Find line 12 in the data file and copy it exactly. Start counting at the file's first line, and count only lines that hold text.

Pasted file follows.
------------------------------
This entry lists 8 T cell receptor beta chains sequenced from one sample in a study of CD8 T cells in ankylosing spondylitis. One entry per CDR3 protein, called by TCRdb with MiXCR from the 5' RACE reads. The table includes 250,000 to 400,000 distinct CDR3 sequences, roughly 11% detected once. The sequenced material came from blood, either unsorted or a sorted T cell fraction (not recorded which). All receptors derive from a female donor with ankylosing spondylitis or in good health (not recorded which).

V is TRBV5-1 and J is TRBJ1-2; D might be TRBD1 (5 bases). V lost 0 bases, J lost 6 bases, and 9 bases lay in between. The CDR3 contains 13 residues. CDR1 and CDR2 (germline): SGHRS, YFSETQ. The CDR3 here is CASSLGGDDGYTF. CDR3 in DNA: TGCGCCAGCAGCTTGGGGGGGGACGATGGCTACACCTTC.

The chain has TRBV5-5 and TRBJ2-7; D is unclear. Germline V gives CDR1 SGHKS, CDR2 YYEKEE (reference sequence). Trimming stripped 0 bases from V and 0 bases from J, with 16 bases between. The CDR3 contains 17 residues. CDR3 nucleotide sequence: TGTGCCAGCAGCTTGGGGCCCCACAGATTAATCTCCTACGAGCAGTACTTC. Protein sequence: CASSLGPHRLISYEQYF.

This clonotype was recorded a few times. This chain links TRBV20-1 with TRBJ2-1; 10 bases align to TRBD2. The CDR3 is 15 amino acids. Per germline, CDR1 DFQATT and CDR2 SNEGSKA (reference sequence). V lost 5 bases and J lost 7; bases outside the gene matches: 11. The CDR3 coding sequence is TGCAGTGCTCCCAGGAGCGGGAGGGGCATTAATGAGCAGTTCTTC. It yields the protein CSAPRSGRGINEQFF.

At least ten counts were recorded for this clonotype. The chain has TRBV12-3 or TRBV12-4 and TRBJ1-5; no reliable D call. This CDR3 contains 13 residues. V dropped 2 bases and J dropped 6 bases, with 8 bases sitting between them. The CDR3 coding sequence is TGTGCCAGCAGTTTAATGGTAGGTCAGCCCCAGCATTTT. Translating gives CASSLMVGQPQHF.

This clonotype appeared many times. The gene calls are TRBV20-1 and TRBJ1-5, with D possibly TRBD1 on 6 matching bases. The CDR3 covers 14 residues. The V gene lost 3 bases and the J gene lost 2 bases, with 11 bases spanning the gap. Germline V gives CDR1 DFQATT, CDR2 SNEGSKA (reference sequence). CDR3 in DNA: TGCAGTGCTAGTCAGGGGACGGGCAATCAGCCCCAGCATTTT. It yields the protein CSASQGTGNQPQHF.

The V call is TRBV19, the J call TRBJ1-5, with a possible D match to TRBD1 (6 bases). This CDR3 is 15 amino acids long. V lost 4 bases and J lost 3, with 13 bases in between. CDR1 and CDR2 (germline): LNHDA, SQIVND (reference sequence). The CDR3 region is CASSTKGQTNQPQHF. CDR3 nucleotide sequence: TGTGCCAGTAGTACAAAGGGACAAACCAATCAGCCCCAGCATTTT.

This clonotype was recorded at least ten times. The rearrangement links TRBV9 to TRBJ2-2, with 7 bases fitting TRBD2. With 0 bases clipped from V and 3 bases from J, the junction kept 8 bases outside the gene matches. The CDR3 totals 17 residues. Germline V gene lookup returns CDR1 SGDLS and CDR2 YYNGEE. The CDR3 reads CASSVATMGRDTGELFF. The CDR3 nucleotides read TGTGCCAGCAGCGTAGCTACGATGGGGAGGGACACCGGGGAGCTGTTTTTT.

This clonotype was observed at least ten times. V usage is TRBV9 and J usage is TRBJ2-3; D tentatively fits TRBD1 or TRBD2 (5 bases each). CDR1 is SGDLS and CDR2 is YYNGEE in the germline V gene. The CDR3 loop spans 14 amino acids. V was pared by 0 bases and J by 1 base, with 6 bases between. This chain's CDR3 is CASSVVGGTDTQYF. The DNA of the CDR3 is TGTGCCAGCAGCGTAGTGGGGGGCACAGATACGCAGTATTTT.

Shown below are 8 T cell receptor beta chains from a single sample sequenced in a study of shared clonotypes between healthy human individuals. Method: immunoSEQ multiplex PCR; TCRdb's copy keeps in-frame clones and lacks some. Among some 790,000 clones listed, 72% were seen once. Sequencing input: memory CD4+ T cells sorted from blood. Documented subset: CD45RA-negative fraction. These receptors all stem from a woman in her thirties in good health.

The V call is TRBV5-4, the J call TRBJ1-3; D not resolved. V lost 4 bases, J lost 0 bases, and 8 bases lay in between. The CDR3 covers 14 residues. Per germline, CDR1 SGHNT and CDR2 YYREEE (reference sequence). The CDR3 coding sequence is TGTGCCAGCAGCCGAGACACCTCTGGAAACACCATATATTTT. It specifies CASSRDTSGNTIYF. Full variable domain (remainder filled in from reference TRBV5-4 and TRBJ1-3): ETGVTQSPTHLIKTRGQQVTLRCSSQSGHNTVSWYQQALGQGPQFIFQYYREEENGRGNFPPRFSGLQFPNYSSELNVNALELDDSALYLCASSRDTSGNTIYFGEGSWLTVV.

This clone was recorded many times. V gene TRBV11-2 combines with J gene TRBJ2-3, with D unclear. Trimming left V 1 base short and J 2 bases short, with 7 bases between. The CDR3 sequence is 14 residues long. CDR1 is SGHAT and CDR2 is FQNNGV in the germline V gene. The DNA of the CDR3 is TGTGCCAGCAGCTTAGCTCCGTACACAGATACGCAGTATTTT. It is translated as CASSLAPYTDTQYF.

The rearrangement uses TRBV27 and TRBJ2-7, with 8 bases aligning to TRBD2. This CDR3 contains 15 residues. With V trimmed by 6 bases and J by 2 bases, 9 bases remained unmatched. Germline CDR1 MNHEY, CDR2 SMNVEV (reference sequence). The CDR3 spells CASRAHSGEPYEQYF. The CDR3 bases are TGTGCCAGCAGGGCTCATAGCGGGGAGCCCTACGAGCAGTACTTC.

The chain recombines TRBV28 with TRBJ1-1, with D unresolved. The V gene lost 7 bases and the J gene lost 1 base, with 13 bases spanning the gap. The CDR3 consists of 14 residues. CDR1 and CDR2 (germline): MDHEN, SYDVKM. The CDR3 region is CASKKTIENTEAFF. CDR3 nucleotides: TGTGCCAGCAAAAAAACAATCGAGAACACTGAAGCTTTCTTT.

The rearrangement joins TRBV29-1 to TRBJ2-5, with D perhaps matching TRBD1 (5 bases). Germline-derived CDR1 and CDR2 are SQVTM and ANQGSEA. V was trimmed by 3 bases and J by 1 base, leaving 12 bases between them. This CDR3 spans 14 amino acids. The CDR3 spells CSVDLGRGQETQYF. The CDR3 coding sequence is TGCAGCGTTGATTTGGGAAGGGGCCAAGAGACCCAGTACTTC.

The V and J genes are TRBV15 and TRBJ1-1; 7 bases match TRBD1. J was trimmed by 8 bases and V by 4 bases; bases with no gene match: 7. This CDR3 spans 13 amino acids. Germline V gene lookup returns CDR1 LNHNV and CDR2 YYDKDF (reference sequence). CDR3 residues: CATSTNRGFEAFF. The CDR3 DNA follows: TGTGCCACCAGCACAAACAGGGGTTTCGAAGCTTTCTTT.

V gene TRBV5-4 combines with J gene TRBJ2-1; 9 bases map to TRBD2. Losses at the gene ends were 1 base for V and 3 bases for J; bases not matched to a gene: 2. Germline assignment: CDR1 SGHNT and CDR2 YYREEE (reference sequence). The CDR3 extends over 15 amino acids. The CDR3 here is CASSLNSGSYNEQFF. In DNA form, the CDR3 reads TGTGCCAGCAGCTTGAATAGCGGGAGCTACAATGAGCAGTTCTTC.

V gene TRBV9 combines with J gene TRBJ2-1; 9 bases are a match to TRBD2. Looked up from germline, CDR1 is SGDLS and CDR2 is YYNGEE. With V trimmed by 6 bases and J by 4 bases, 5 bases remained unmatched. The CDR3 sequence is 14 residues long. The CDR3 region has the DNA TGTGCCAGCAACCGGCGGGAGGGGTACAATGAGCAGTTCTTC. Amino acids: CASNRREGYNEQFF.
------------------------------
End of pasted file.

This clone was recorded many times. V gene TRBV11-2 combines with J gene TRBJ2-3, with D unclear. Trimming left V 1 base short and J 2 bases short, with 7 bases between. The CDR3 sequence is 14 residues long. CDR1 is SGHAT and CDR2 is FQNNGV in the germline V gene. The DNA of the CDR3 is TGTGCCAGCAGCTTAGCTCCGTACACAGATACGCAGTATTTT. It is translated as CASSLAPYTDTQYF.